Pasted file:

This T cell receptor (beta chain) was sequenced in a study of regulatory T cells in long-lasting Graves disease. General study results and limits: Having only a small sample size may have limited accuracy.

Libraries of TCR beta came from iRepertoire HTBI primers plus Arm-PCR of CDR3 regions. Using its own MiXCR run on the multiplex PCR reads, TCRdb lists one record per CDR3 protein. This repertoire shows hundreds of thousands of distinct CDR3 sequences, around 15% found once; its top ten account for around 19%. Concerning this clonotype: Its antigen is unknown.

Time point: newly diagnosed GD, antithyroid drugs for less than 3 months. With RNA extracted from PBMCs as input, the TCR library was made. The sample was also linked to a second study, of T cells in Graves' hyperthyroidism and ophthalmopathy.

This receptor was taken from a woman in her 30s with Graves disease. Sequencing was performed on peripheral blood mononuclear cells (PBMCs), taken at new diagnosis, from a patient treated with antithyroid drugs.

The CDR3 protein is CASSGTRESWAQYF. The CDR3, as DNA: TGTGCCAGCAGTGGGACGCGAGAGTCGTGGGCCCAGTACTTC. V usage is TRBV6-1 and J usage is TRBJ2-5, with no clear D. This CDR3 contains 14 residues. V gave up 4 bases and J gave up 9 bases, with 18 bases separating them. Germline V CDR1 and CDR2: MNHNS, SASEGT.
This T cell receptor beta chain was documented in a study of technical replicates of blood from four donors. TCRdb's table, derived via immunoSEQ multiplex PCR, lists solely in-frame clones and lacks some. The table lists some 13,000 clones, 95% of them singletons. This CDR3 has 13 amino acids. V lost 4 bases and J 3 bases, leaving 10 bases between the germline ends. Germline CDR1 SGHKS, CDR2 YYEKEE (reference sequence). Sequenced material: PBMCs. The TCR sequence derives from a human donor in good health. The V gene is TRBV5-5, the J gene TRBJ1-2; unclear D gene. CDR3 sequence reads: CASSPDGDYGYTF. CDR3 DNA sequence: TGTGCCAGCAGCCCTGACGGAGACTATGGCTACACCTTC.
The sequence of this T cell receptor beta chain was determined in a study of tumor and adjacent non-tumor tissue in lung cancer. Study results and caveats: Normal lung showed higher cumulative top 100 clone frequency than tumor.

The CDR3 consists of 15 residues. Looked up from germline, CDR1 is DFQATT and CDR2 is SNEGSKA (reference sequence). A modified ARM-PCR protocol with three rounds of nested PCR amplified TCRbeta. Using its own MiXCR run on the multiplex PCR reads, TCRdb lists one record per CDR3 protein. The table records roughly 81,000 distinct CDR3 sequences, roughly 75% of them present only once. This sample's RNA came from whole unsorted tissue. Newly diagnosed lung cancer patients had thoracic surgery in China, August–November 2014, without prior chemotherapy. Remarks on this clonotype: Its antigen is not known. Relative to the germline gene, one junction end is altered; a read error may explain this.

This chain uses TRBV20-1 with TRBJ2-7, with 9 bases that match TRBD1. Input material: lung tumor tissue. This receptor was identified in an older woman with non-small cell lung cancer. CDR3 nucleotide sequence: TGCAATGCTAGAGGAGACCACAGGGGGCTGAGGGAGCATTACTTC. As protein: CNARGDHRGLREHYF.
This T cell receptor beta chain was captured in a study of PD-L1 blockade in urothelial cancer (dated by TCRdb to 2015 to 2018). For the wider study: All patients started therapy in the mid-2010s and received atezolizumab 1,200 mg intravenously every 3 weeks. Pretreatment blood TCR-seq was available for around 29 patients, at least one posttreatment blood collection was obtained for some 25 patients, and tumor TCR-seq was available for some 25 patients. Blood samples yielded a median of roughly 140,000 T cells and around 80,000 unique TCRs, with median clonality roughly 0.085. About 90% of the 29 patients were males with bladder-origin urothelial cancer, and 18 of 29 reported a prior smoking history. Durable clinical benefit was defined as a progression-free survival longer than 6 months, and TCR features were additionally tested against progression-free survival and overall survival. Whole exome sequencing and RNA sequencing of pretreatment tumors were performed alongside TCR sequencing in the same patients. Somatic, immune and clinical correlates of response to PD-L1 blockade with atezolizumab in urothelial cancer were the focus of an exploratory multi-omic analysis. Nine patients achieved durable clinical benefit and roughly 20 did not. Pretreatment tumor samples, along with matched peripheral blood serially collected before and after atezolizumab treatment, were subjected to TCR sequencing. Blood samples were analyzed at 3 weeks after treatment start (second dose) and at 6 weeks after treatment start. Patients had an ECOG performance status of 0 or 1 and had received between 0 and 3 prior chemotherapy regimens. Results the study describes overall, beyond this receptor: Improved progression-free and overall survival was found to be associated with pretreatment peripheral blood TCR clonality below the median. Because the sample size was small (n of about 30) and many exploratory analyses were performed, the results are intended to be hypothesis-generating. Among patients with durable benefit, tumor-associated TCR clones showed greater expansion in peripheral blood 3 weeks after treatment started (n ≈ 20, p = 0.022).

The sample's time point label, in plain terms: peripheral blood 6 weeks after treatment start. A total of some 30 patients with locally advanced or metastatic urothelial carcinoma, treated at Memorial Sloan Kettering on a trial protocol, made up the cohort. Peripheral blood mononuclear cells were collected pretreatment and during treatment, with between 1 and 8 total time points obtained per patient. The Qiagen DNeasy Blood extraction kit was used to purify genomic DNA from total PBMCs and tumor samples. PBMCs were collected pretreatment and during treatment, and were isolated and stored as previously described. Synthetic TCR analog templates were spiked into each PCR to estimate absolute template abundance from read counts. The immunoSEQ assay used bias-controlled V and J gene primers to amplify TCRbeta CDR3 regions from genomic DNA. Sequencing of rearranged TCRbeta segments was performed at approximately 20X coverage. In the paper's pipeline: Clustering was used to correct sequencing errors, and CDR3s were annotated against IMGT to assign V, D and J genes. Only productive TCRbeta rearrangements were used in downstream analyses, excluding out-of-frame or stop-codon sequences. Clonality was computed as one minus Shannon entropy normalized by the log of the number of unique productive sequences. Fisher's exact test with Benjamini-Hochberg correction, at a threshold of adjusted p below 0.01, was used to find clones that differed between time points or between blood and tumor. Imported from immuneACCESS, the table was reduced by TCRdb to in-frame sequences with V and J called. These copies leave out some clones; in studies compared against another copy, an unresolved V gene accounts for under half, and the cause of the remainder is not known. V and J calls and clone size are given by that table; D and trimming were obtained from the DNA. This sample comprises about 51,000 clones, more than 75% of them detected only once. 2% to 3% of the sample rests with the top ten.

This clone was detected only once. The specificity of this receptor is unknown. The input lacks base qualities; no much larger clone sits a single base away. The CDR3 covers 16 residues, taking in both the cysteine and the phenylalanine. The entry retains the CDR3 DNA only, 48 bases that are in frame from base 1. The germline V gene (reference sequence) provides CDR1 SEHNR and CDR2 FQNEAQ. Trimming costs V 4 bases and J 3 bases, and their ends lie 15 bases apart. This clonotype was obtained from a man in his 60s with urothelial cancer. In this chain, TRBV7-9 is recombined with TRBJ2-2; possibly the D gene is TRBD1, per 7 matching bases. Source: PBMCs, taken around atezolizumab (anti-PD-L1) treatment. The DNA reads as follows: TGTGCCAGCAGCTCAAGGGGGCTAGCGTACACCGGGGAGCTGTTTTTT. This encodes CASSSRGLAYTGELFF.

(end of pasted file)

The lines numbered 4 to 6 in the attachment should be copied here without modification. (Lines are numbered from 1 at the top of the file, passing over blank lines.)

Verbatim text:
This receptor was taken from a woman in her 30s with Graves disease. Sequencing was performed on peripheral blood mononuclear cells (PBMCs), taken at new diagnosis, from a patient treated with antithyroid drugs.

The CDR3 protein is CASSGTRESWAQYF. The CDR3, as DNA: TGTGCCAGCAGTGGGACGCGAGAGTCGTGGGCCCAGTACTTC. V usage is TRBV6-1 and J usage is TRBJ2-5, with no clear D. This CDR3 contains 14 residues. V gave up 4 bases and J gave up 9 bases, with 18 bases separating them. Germline V CDR1 and CDR2: MNHNS, SASEGT.
This T cell receptor beta chain was documented in a study of technical replicates of blood from four donors. TCRdb's table, derived via immunoSEQ multiplex PCR, lists solely in-frame clones and lacks some. The table lists some 13,000 clones, 95% of them singletons. This CDR3 has 13 amino acids. V lost 4 bases and J 3 bases, leaving 10 bases between the germline ends. Germline CDR1 SGHKS, CDR2 YYEKEE (reference sequence). Sequenced material: PBMCs. The TCR sequence derives from a human donor in good health. The V gene is TRBV5-5, the J gene TRBJ1-2; unclear D gene. CDR3 sequence reads: CASSPDGDYGYTF. CDR3 DNA sequence: TGTGCCAGCAGCCCTGACGGAGACTATGGCTACACCTTC.